The major pitfall facing most progressive rock bands that are heavily influenced by "world music" (by which we generally mean Middle-Eastern, Indian, African, and Native American musics) is that elusive enemy known as "disjointedness". Azigza have deftly avoided this problem, crafting an album that seamlessly meshes some very diverse influences into a hard-hitting rock-based style. The focus of attention might well be the percussion - with three accomplished full-time percussionists playing a very wide variety of instruments, there is always something interesting going on in the rhythm section, helped on by great fretless bass work that, superficially perhaps, brings Kopecky to mind. A heavy string presence brings in symphonic and Celtic elements, while guitar work, while usually not too forward, still brings a definite rock sound into the fray.
Vocalist Cyoakha Grace is the center of attention for much of the album, and her vocals are excellent: her voice is fairly deep, very smooth, and she effortlessly brings in various world influences (Native American, most notably) into her singing. Indeed, what impresses me most about this music is how seamlessly the various world, trance, and rock influences are woven into the music. The transitions between Celtic and Middle-Eastern sections in the wonderful instrumental "Ratzinitza" seem perfectly natural, for example....
This debut is not perfect, then, but it''s a very strong release and comes highly recommended (if you were disappointed by the much-hyped Private Power by Paranoise, you should definitely check this out!).
Progressive https://www.tradebit.com review
Reviewed by: Marcelo Silveyra, August 2002
The term world music brings to mind several images, among them one of watered-down ethnic music played by incompetent Westerners who seem to be searching for the East''s answer to new age. These idiots are usually responsible for taking all the spirit out of the music that they pretend to comprehend, and the end result is beautiful traditional arrangements gone to hell or pale imitations of the music of the world''s peoples; all topped by corny titles such as "Whispers From The Wind," "Spirits Of The East," or some other similarly ludicrous phrase. Well, let people who use music as nothing but a background soundtrack for their lives hold on to that rubbish, I''ll stick to Azigza instead.
Azigza is a relatively new outfit that embraces what has in recent years been defined as progressive world music; a meshing of prog rock and world music that draws from the trance-like qualities of traditional music and its instinctual energy and surrounds it with a rock veil that makes the result instantly effective and highly interesting. Recognized trailblazers Paranoise have already been reviewed here by yours truly before, and if that band and Azigza were ever to meet for one night, the result would be unforgettable (hint, hint), as the bands explore the same aural gallery and yet cover different sides of it, thus acquiring their very own identifiable character. In the case of Azigza, the side of the gallery is that of adapting world music and rock in order to produce a cohesive mixture of both, instead of setting unadulterated Moroccan samples against heavy riffs and rearranged traditionalisms.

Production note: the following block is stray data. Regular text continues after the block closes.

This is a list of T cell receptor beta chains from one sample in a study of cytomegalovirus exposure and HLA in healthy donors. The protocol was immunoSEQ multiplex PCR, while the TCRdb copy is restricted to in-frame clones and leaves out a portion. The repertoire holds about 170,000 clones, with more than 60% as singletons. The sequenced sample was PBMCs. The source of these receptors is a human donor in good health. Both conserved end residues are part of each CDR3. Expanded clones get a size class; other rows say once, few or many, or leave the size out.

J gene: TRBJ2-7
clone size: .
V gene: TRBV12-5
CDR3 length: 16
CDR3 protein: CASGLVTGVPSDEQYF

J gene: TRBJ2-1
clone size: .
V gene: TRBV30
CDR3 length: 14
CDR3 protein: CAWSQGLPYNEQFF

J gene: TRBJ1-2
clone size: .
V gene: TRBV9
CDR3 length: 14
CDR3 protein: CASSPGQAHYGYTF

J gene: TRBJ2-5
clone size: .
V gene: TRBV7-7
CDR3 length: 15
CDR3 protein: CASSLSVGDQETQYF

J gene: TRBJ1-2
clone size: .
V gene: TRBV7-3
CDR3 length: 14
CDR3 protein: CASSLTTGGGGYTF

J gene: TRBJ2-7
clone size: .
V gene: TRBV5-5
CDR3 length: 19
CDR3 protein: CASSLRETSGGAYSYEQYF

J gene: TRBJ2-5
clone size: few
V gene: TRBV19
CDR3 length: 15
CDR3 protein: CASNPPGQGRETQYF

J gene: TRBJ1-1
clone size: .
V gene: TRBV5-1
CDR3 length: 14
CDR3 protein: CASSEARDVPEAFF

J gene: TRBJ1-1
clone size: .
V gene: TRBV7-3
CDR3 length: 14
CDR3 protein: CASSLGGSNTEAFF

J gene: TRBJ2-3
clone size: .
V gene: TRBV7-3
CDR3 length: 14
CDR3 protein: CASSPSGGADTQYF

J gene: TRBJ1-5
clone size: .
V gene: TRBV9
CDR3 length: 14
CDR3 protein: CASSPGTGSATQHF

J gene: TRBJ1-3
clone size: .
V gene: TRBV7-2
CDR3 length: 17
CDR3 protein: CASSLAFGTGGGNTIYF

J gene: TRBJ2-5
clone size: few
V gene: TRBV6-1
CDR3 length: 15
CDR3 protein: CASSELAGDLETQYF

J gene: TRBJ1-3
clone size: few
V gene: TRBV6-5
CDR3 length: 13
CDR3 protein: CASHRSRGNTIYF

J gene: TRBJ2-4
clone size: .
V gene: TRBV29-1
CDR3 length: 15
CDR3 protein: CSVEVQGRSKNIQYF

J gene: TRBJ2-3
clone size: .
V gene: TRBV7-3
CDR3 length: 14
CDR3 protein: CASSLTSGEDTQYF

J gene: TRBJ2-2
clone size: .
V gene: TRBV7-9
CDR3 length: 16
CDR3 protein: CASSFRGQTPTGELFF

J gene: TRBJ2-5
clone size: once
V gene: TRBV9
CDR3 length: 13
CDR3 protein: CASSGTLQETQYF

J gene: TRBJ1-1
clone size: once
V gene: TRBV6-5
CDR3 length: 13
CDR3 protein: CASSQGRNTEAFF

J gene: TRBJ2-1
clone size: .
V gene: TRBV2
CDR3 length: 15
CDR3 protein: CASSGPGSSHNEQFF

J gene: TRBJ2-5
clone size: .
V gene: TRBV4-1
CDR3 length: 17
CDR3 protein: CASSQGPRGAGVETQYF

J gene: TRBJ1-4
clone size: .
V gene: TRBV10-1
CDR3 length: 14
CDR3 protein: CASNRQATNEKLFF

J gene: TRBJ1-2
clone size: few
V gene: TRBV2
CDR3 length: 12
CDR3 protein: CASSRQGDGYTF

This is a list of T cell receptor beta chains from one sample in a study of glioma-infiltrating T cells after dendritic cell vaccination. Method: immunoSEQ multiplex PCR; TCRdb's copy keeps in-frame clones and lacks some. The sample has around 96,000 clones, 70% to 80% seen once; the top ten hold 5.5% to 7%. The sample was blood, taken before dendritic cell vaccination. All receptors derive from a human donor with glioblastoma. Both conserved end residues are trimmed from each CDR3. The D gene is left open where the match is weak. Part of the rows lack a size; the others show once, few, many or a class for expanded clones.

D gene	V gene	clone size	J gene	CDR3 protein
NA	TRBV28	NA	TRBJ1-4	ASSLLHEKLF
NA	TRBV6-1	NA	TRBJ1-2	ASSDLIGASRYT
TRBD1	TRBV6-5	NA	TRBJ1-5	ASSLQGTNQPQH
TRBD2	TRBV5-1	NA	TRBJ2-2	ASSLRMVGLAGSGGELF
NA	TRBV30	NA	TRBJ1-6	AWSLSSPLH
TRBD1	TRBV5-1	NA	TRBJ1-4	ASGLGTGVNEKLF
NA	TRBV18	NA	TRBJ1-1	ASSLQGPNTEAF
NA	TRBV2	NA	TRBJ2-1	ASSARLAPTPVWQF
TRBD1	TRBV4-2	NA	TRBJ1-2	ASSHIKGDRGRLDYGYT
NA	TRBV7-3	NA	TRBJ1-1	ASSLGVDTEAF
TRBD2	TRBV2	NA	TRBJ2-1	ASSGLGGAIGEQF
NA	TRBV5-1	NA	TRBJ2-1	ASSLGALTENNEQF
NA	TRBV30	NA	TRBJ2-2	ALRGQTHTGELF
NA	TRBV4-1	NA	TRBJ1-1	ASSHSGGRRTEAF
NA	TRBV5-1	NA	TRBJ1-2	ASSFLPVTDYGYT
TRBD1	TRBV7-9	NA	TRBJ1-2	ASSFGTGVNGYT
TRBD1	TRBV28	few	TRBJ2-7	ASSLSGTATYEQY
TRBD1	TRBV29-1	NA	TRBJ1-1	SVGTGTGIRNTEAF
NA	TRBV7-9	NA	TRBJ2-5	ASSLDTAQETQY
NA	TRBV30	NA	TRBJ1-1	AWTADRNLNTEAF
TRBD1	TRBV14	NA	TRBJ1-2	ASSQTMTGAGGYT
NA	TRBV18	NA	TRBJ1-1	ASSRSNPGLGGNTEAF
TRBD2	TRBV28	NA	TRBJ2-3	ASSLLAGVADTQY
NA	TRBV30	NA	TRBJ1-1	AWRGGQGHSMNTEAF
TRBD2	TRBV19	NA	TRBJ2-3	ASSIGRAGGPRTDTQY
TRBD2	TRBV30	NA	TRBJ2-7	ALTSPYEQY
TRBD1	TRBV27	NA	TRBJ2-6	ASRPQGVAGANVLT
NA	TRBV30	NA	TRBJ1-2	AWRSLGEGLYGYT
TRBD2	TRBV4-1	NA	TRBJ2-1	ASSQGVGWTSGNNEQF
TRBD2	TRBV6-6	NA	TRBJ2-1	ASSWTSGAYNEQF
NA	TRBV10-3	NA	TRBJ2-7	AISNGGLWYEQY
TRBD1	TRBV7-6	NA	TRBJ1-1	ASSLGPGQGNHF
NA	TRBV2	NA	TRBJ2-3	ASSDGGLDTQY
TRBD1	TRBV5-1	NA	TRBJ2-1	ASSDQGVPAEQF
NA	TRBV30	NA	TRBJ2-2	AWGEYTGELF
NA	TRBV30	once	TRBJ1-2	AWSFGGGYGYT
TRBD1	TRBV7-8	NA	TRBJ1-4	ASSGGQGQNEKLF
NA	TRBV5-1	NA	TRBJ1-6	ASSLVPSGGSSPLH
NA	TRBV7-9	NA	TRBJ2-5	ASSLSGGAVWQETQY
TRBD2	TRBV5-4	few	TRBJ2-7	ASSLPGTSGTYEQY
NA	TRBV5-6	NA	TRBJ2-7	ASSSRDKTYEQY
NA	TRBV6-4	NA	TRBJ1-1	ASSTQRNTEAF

Does the approach work? It does, and just as well as its "purer" counterpart does. Setting ethnic percussion against original music that sounds as if autochthonous from some distant mountainous desert tribe, and then bringing it up to date through an occasionally aggressive and occasionally atmospheric modernity, Azigza is an album that often brings the listener into an unconscious trance of vibrant dynamism. Add the excellent vocals of Cyoakha Grace, women''s answer to Robert Plant, and the album is resounding with an energy and instinctual honesty that is not lost on the listener...
There is nothing inherently wrong with the approach of Azigza, and the band''s unique brand of music is indeed enjoyable in its hypnotic quality. Unfortunately, however, the music also tends to meander at times, leaving its longest tracks particularly subject to a temporary loss of focus that dampens their otherwise absorbing nature. Even then, the impossibly appealing hypnosis of "Ratzinitza" and "Edallah Ya Rashidi," Grace''s stunning vocals on "Zaman," and a ravishing cover of Led Zeppelin''s "Friends" are sure to make this album a must-have for anyone interested in the development of progressive world music and the enormous potential it holds.